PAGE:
IBM Peter Williams

    LIVING WATER SMART IN BRITISH COLUMBIA: “The team of Lynn Kriwoken, Ted van der Gulik and Kim Stephens provided insight into some of the issues around water management in British Columbia,” stated Peter Williams when he described the interactive format for the Smarter Water Management panel session at the Greenlink Conference held in Vancouver (October 2010)

    GreenLink 2010 attracted an international audience and “linked” the best of the best in Sustainable Communities, Finance, Technology and Government. “It was a real pleasure to take part in the Smarter Water Management panel and in particular to hear about the far-sighted and imaginative approach that the BC Government is taking to identifying, managing and educating people about the province’s water management issues. I am sure that this approach will provide lessons for other areas that seek to address their water management needs,” stated moderator Peter Williams.

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    LIVING WATER SMART PANEL AT GREENLINK VANCOUVER CONFERENCE: “Being water smart is about making smarter individual choices and encouraging all British Columbians to make the right choices so that we reduce our water use and leave more for the environment,” stated Lynn Kriwoken, Ministry of Environment (October 2010)

    Living Water Smart comprises 45 commitments, which are grouped into five themes for building greener communities and adapting to a changing climate. “What do you imagine for water, both where you live and in your life? It is a tall order for water management in the 21st century, and how we get there? Living Water Smart outlines three key themes for realizing the vision. If we can show how to get the water part right, then other parts are more likely to follow,” stated Lynn Kriwoken.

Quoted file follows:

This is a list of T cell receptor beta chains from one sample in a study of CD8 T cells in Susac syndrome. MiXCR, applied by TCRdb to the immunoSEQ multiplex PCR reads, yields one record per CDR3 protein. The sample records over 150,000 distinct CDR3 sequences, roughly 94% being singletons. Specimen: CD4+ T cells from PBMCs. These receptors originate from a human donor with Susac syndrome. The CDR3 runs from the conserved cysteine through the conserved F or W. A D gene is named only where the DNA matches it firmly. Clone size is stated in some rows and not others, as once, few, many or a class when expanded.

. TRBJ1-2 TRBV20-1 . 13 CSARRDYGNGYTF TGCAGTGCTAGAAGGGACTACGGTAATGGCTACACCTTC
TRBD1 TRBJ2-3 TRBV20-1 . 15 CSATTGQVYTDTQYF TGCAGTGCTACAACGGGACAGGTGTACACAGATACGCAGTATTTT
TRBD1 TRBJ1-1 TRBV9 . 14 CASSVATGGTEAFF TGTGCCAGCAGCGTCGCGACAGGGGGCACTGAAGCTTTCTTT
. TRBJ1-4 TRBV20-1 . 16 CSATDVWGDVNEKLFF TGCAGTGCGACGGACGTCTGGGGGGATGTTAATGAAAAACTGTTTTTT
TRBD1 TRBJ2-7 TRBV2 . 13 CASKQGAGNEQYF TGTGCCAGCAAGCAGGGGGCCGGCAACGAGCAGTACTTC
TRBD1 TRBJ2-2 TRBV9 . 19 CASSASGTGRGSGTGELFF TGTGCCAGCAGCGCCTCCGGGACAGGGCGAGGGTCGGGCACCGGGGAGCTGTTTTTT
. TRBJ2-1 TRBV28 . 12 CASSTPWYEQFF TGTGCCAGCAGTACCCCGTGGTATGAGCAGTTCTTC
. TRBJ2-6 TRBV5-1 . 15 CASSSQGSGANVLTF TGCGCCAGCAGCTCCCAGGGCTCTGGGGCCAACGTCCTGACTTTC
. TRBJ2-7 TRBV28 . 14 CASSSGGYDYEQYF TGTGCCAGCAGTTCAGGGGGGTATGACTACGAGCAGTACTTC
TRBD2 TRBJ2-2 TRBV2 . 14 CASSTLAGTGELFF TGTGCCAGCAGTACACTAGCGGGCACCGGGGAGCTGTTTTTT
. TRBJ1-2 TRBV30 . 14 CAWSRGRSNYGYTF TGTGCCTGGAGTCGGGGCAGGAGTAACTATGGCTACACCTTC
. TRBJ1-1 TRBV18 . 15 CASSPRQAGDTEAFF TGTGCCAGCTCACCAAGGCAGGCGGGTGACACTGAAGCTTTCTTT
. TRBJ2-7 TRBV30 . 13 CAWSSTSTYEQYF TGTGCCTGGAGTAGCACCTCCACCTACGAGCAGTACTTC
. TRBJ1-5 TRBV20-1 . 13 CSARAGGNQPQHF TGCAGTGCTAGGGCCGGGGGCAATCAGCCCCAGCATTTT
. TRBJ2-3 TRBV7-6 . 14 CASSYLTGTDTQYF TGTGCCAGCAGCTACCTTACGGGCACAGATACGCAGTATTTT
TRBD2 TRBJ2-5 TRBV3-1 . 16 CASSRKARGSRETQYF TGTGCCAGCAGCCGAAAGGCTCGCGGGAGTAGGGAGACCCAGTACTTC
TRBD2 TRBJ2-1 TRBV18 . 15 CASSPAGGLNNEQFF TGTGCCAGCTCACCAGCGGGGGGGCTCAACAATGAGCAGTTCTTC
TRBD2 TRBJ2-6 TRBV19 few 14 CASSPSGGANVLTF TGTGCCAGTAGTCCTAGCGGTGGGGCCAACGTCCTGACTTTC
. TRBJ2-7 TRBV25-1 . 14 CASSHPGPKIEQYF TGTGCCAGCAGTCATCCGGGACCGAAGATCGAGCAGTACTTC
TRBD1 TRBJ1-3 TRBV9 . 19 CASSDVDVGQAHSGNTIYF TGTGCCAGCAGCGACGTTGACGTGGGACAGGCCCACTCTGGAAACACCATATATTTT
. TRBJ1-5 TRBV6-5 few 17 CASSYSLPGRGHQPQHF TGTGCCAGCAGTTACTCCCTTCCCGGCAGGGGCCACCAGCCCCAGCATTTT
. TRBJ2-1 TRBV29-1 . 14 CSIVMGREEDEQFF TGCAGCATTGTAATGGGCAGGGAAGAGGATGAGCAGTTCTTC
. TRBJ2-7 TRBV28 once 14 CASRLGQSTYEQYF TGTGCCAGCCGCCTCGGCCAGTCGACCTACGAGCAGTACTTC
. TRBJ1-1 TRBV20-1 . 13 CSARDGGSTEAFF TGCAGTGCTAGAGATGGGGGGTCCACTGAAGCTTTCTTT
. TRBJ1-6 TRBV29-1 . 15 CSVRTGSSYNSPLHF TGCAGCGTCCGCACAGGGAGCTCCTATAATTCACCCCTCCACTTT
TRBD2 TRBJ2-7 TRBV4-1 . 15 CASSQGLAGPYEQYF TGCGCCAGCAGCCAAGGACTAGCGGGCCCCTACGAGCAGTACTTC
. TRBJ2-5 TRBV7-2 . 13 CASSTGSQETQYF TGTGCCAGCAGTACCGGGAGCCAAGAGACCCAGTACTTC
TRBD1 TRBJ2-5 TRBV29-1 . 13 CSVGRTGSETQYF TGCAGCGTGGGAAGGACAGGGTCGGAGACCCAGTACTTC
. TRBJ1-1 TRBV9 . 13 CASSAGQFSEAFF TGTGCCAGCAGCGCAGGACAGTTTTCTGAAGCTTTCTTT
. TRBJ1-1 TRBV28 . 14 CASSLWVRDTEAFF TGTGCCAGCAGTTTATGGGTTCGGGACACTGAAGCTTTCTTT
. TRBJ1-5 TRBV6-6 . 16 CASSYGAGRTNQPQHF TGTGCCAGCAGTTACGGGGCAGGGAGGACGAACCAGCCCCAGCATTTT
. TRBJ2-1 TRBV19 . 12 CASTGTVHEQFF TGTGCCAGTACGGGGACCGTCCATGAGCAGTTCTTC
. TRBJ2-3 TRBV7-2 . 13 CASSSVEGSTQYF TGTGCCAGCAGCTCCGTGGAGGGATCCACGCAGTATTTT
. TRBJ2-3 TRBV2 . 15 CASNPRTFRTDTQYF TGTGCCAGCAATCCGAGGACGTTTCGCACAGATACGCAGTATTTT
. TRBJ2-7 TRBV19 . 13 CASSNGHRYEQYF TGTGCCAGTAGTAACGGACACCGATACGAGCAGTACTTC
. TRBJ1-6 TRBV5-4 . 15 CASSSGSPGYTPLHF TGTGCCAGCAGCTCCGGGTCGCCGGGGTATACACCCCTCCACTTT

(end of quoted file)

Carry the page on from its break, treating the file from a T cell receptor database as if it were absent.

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    LIVING WATER SMART PANEL AT GREENLINK VANCOUVER CONFERENCE: “The question that we ask is what would you like this place to look like in 50 years? And what steps will you take to get there? Those steps start today,” stated Ted van der Gulik, Ministry of Agriculture, when he referenced Beyond the Guidebook 2010 and its theme about implementing a new culture for watershed protection (October 2010)

    “The challenges we face and choices that we make today are going to impact us for a long time. In 2002, ‘Stormwater Planning: A Guidebook for British Columbia’ laid out a plan for doing a better job of developing land. Almost a decade later, Beyond the Guidebook 2010 tells the stories of what people have done, what they are going to do, and how they are going about it. The approach is bottom-up. We need the people on the ground to be willing to do the work, and make the change,” stated Ted van der Gulik.

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    LIVING WATER SMART PANEL AT GREENLINK VANCOUVER CONFERENCE: “On Monday nights at Council meetings, what Councillors see are the individual applications for land development. Focusing them on the big picture requires a paradigm-shift in the way we talk to them,” stated Kim Stephens (October 2010)

    “We tried something different in the South Okanagan. We had to find the champions rather than writing another guidebook. Conversations helped us identify the issues.  That was the beginning of what we call ‘convening for action’ in British Columbia. Through this process we realized that people don’t want another guidebook. They want to hear the stories of those who are doing it; and they want those who are doing it to come and share those stories. So, we said, it is going to take us five years to find the stories.  And that is what Beyond the Guidebook 2010 is all about,” stated Kim Stephens.

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